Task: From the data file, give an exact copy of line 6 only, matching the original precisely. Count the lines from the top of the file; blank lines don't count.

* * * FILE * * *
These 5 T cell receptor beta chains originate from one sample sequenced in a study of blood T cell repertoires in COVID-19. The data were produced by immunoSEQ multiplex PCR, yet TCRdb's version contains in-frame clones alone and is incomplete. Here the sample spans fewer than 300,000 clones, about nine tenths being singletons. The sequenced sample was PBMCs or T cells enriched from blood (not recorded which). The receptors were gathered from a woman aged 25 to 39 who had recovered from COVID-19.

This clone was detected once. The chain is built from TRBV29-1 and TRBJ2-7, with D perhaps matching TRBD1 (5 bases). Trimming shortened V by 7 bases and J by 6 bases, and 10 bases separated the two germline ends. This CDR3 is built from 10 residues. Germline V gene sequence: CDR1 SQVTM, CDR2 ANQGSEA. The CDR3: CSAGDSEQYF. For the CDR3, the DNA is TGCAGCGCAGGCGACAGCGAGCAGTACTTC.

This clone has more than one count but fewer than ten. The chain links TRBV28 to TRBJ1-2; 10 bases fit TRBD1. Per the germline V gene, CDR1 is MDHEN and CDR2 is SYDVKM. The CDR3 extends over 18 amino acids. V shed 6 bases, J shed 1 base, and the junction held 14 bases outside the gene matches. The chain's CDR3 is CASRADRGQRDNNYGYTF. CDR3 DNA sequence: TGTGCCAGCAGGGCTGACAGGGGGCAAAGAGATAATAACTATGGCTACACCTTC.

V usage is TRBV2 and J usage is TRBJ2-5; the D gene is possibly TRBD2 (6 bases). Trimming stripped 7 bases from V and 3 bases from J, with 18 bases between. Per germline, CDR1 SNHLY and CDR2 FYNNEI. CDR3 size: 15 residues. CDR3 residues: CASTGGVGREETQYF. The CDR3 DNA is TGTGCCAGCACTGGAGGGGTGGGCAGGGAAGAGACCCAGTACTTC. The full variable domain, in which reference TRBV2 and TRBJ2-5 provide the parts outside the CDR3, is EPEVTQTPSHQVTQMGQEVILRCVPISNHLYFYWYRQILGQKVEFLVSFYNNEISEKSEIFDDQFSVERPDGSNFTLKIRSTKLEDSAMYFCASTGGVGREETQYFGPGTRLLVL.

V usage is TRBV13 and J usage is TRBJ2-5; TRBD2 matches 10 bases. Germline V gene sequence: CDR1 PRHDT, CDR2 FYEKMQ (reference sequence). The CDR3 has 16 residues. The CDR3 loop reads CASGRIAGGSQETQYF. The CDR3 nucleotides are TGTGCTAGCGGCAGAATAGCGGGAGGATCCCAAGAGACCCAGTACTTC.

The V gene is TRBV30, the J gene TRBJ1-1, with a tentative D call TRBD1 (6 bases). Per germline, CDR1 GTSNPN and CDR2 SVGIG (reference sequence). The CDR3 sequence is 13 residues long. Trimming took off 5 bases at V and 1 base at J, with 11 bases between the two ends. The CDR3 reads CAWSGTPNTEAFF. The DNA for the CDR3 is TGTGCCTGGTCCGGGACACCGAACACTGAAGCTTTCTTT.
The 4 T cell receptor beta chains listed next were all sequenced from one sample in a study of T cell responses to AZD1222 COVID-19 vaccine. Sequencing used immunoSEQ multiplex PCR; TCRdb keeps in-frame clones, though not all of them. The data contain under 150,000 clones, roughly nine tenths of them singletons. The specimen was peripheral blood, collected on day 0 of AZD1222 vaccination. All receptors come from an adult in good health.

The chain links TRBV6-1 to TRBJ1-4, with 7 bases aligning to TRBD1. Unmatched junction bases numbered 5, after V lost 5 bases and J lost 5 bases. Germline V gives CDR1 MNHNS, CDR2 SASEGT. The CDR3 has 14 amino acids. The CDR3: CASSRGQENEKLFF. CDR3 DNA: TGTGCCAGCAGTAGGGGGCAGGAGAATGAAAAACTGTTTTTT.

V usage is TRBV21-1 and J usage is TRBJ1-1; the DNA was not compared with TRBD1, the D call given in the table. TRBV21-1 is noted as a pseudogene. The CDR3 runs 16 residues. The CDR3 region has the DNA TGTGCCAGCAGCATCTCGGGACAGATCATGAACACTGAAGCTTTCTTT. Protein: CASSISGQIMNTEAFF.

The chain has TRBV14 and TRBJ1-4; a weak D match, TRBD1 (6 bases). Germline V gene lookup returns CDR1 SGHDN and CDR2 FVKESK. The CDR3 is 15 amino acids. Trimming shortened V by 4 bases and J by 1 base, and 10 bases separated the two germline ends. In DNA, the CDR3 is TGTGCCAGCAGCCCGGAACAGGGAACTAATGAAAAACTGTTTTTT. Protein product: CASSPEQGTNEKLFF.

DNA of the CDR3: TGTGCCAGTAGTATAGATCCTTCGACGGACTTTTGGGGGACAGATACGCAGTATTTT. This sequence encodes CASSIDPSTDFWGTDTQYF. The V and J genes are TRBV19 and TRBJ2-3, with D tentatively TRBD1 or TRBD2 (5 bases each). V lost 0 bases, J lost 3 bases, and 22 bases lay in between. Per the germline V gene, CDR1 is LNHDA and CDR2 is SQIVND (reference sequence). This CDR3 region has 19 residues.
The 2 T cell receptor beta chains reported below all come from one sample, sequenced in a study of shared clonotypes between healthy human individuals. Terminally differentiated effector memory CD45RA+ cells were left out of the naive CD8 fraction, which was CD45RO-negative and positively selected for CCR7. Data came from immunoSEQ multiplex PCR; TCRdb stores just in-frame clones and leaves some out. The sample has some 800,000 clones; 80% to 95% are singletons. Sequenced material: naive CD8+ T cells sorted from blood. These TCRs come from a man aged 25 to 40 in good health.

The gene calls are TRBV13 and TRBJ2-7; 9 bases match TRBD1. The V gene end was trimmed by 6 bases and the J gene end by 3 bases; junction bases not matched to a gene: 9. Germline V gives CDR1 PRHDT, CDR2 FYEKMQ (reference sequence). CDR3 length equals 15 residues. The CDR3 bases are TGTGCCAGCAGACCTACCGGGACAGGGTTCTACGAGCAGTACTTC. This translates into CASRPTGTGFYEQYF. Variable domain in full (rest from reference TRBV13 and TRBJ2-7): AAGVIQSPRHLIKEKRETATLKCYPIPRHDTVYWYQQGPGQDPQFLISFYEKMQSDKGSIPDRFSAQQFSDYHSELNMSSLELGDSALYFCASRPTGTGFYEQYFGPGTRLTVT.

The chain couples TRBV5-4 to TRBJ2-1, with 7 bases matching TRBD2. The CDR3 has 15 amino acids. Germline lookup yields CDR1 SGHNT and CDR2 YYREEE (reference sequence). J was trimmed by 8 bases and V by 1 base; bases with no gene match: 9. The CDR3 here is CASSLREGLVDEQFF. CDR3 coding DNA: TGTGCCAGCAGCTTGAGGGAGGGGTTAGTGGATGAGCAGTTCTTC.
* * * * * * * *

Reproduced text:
The V gene is TRBV30, the J gene TRBJ1-1, with a tentative D call TRBD1 (6 bases). Per germline, CDR1 GTSNPN and CDR2 SVGIG (reference sequence). The CDR3 sequence is 13 residues long. Trimming took off 5 bases at V and 1 base at J, with 11 bases between the two ends. The CDR3 reads CAWSGTPNTEAFF. The DNA for the CDR3 is TGTGCCTGGTCCGGGACACCGAACACTGAAGCTTTCTTT.